TOKYO -- A food-labeling category introduced in April could give Japan's health-food market a boost, but critics warn that it poses potential risks to consumers.
The move is a key component of Prime Minister Shinzo Abe's growth strategy, and is aimed at accelerating sales of "functional foods" and creating new business opportunities for farmers.
The new labeling category, "food with function claims," is essentially a watered-down version of the "food for specified health uses" label, or so-called "tokuho" food items. The new labeling requirements are much less rigorous than those for the tokuho label. That means smaller product-development costs and times.
Developing a tokuho product typically takes several years and hundreds of millions of yen. For a food product to qualify for a tokuho label, its effects and safety have to be tested and ascertained by experts. Clinical trials are also required.
Qualifying for the new category only requires preparing scientific papers that show the product's functional effects and establishing a quality control system. The lower regulatory bar makes it easier for small and midsize companies to make health claims about their products.
The new label is not just for processed foods. It can also be attached to fresh vegetables, fruit and seafood.
The change "is a measure to soften the impact on farmers of the envisioned Trans-Pacific Partnership trade-liberalization pact," said a member of the government's council on regulatory reform.
Leaving the government out
Unlike with tokuho certification, no government approval is required for the new labels. While the tokuho label states that the product has been approved by the Consumer Affairs Agency, the new label says the product's function claims have not been individually reviewed by the agency.
Businesses are showing strong interest in the new system. In March, more than 1,000 people attended a meeting held by the agency to explain it. The agency has received more than 150 notifications about function claims.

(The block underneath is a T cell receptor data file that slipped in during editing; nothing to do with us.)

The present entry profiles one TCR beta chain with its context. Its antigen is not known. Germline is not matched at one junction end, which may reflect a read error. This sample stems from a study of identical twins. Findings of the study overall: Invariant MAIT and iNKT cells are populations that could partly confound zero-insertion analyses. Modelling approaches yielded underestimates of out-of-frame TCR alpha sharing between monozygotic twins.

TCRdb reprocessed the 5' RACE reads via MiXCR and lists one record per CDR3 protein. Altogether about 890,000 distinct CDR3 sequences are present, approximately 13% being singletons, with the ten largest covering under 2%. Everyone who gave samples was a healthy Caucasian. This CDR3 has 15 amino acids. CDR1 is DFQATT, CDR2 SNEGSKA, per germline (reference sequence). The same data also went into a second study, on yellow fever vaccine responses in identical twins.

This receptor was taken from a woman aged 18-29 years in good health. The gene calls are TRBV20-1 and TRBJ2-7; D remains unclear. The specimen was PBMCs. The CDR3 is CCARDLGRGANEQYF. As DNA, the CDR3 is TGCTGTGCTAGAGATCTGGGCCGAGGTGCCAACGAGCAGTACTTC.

Ryuichi Morishita, a professor at Osaka University, has been championing the new system as a member of the government's regulatory reform council.
"This is not about easing the regulations for tokuho products but about creating new regulations for health food," Morishita said.
Japan's health-food market has been criticized as being poorly regulated, filled with a mishmash of products that make both reliable and dubious health and nutrition claims. Morishita argues that the new labeling system, which still requires food companies to report data on ingredients and quality to the agency, will help weed out poor-quality products over time.
Abe has also been keen to promote the idea because of his own experience with health food. After health problems contributed to his resignation as prime minister in 2007 after just one year in office, Abe began incorporating into his diet sprouted barley, which had been approved as a health food by the former health ministry.
"I found it to be effective for improving my health," Abe once told Morishita in a radio program. "I should have been aware [of this product] much earlier."
Consumers at risk?
Critics, however, say the new system raises safety concerns. They cite the fact that function claims can be made at each company's discretion and are checked only after the product has been released.
Among the eight products that were registered as "food with function claims" by mid-April are some that contain ingredients whose safety was not confirmed in the screening for the tokuho labeling. Nevertheless, they were able to hit the market.
The Japan Housewives' Association, a consumer protection group, says the new arrangement forces consumers to accept all risks involved based on their own judgment.
While there may be more risks for consumers, there will also almost certainly be more money for companies selling health food and supplements. Japanese market research company Intage group reckons the new system will help sales of such products double from the current 1.5 trillion yen ($12 billion) a year over the next couple of years.